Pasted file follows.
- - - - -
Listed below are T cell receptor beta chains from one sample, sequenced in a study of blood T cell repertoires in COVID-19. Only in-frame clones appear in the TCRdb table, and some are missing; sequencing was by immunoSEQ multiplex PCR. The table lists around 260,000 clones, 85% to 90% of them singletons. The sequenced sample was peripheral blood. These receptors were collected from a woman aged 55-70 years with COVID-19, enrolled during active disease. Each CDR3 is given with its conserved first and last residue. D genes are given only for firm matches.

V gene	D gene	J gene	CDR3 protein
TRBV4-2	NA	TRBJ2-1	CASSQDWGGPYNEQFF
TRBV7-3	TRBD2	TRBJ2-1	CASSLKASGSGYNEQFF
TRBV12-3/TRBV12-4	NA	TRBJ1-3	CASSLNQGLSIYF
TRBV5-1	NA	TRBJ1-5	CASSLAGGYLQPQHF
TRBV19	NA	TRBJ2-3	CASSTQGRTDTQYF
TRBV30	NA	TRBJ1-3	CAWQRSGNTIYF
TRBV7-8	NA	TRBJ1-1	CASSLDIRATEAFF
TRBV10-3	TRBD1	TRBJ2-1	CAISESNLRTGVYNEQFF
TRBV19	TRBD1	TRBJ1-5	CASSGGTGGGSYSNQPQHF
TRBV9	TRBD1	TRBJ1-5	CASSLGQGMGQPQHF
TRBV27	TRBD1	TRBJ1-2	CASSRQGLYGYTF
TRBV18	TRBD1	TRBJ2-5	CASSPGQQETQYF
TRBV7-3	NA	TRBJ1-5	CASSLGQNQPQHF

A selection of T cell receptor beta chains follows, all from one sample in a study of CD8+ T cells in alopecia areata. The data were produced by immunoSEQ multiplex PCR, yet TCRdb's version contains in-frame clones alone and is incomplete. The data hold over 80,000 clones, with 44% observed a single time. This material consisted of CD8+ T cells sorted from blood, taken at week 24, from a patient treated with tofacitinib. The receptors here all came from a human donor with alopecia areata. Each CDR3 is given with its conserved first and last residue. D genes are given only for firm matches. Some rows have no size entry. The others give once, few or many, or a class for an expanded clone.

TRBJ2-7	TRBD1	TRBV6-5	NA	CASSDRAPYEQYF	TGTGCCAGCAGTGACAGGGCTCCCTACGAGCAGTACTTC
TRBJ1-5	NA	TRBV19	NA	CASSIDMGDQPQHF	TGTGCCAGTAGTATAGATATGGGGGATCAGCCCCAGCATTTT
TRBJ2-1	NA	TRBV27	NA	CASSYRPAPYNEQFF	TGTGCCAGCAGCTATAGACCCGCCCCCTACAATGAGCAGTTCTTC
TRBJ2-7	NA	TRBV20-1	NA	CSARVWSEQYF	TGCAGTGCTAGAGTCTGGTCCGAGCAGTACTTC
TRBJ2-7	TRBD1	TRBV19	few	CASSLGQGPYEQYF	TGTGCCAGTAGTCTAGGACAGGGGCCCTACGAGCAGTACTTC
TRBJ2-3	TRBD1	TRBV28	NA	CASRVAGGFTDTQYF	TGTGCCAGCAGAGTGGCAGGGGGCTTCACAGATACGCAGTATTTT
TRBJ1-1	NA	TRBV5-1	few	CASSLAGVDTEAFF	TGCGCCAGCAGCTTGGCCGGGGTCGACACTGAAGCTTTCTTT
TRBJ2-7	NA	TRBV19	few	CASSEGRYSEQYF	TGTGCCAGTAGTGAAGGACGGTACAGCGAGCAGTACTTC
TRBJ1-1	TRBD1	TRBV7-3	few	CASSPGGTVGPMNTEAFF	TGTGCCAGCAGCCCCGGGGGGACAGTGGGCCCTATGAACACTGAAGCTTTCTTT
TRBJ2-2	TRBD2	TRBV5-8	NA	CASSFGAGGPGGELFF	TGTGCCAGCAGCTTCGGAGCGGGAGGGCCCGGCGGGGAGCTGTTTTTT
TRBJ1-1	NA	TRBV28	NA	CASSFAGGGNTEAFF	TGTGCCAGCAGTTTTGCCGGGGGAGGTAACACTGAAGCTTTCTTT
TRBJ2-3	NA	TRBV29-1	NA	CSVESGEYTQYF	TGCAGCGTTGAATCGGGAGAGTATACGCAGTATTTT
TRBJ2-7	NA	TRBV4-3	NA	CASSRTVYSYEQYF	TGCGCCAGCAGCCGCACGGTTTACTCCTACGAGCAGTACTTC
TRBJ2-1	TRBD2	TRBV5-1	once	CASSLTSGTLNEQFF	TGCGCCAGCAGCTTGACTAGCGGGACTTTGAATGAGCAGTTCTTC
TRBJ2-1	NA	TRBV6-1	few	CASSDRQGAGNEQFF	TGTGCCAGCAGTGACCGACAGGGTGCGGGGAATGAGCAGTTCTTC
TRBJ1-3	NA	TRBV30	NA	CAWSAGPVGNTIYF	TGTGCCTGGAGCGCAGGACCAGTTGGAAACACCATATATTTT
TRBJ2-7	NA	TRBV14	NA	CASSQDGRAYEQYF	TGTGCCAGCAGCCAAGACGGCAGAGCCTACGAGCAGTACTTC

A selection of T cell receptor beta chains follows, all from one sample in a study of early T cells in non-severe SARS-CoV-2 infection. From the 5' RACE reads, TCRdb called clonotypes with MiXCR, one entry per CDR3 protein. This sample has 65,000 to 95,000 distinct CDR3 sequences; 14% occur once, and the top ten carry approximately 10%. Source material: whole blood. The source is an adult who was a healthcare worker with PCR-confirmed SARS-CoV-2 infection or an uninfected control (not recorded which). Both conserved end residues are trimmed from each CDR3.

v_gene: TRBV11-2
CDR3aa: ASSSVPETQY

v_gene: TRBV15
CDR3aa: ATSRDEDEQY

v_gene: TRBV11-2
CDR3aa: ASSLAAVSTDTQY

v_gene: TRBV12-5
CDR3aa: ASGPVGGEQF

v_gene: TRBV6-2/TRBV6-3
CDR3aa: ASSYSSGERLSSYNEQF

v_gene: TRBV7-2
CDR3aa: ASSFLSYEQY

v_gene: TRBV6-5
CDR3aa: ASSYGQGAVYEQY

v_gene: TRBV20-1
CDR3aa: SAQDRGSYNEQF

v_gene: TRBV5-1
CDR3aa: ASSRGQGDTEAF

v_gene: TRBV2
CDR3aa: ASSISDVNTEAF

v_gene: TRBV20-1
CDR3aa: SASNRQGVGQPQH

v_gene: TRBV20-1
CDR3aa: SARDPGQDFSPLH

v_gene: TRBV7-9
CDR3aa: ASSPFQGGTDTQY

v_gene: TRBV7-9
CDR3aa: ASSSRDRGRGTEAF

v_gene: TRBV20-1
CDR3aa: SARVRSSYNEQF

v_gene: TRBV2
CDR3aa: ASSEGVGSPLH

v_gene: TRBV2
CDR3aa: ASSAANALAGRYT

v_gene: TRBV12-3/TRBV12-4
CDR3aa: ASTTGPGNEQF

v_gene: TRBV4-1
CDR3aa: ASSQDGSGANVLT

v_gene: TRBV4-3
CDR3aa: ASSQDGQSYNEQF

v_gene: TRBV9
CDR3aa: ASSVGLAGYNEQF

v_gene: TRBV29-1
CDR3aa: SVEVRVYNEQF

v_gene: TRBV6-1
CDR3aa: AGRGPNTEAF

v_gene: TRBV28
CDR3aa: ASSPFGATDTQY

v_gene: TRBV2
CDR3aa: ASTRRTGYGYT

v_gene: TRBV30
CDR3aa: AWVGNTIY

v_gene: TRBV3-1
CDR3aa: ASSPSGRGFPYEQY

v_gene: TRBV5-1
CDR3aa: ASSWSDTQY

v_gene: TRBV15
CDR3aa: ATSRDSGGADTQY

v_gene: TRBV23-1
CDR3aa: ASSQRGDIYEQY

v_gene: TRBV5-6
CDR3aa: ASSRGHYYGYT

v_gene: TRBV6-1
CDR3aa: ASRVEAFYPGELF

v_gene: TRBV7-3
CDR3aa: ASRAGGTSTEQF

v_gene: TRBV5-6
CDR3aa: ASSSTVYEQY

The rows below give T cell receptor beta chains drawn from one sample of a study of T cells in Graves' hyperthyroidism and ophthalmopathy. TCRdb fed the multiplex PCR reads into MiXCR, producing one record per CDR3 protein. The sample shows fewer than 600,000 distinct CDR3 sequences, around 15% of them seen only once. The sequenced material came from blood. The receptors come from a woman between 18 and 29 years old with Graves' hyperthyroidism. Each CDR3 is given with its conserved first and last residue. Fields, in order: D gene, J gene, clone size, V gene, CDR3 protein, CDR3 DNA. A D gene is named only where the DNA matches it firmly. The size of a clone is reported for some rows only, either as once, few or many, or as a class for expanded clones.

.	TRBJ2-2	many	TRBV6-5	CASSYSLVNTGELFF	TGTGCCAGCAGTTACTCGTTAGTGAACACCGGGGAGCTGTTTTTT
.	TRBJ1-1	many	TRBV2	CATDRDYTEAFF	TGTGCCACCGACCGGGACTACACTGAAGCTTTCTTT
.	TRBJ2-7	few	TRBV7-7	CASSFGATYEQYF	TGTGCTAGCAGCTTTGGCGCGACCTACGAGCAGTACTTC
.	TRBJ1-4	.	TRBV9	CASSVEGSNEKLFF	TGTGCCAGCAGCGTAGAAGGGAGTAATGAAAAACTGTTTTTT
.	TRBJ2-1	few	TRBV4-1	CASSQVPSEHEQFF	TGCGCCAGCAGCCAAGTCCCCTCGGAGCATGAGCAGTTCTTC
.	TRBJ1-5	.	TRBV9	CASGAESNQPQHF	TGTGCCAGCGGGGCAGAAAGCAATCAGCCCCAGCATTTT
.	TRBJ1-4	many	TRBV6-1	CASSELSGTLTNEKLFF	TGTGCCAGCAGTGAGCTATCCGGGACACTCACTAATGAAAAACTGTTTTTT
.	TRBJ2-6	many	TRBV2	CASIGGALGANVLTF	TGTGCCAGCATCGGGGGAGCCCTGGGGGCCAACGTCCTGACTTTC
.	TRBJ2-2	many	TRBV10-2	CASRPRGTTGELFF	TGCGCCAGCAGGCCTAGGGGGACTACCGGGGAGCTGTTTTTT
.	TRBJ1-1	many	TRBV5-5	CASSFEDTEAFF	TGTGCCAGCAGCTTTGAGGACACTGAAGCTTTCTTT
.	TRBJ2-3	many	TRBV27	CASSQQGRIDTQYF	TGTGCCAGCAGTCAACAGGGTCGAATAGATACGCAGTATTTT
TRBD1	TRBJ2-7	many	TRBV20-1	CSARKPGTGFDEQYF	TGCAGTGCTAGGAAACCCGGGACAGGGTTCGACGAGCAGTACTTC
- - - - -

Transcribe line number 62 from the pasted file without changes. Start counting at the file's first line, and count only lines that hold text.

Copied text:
CDR3aa: ASSSRDRGRGTEAF